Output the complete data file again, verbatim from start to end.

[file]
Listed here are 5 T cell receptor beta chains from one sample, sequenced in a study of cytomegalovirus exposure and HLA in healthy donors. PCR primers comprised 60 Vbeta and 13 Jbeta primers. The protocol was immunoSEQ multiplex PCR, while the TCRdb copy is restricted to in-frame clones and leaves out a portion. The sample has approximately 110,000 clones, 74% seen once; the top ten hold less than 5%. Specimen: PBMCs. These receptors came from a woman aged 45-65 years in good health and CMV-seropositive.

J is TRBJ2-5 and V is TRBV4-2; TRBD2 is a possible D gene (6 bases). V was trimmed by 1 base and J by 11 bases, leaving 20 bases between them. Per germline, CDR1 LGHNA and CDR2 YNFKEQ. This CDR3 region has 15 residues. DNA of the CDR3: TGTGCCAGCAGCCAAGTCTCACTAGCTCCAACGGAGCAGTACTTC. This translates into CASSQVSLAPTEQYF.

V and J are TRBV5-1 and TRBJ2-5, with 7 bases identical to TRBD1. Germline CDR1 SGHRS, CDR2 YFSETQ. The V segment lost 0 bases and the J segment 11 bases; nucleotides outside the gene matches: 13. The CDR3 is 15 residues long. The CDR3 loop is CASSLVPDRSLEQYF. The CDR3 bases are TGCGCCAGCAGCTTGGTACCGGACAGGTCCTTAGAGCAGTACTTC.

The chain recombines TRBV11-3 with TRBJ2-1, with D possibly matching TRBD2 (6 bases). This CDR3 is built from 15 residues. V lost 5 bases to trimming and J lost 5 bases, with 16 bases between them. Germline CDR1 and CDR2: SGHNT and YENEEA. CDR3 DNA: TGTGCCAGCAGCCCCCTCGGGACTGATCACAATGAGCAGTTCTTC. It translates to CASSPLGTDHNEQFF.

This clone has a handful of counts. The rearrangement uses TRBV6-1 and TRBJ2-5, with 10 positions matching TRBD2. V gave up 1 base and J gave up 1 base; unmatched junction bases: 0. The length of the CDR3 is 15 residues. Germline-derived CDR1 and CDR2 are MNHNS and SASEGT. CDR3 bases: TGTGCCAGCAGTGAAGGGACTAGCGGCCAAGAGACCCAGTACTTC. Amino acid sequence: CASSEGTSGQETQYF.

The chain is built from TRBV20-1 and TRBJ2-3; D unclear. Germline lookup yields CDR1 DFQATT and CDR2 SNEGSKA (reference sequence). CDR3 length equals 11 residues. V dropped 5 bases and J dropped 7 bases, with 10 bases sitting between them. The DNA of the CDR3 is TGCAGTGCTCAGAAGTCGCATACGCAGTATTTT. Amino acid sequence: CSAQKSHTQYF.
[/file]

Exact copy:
Listed here are 5 T cell receptor beta chains from one sample, sequenced in a study of cytomegalovirus exposure and HLA in healthy donors. PCR primers comprised 60 Vbeta and 13 Jbeta primers. The protocol was immunoSEQ multiplex PCR, while the TCRdb copy is restricted to in-frame clones and leaves out a portion. The sample has approximately 110,000 clones, 74% seen once; the top ten hold less than 5%. Specimen: PBMCs. These receptors came from a woman aged 45-65 years in good health and CMV-seropositive.

J is TRBJ2-5 and V is TRBV4-2; TRBD2 is a possible D gene (6 bases). V was trimmed by 1 base and J by 11 bases, leaving 20 bases between them. Per germline, CDR1 LGHNA and CDR2 YNFKEQ. This CDR3 region has 15 residues. DNA of the CDR3: TGTGCCAGCAGCCAAGTCTCACTAGCTCCAACGGAGCAGTACTTC. This translates into CASSQVSLAPTEQYF.

V and J are TRBV5-1 and TRBJ2-5, with 7 bases identical to TRBD1. Germline CDR1 SGHRS, CDR2 YFSETQ. The V segment lost 0 bases and the J segment 11 bases; nucleotides outside the gene matches: 13. The CDR3 is 15 residues long. The CDR3 loop is CASSLVPDRSLEQYF. The CDR3 bases are TGCGCCAGCAGCTTGGTACCGGACAGGTCCTTAGAGCAGTACTTC.

The chain recombines TRBV11-3 with TRBJ2-1, with D possibly matching TRBD2 (6 bases). This CDR3 is built from 15 residues. V lost 5 bases to trimming and J lost 5 bases, with 16 bases between them. Germline CDR1 and CDR2: SGHNT and YENEEA. CDR3 DNA: TGTGCCAGCAGCCCCCTCGGGACTGATCACAATGAGCAGTTCTTC. It translates to CASSPLGTDHNEQFF.

This clone has a handful of counts. The rearrangement uses TRBV6-1 and TRBJ2-5, with 10 positions matching TRBD2. V gave up 1 base and J gave up 1 base; unmatched junction bases: 0. The length of the CDR3 is 15 residues. Germline-derived CDR1 and CDR2 are MNHNS and SASEGT. CDR3 bases: TGTGCCAGCAGTGAAGGGACTAGCGGCCAAGAGACCCAGTACTTC. Amino acid sequence: CASSEGTSGQETQYF.

The chain is built from TRBV20-1 and TRBJ2-3; D unclear. Germline lookup yields CDR1 DFQATT and CDR2 SNEGSKA (reference sequence). CDR3 length equals 11 residues. V dropped 5 bases and J dropped 7 bases, with 10 bases sitting between them. The DNA of the CDR3 is TGCAGTGCTCAGAAGTCGCATACGCAGTATTTT. Amino acid sequence: CSAQKSHTQYF.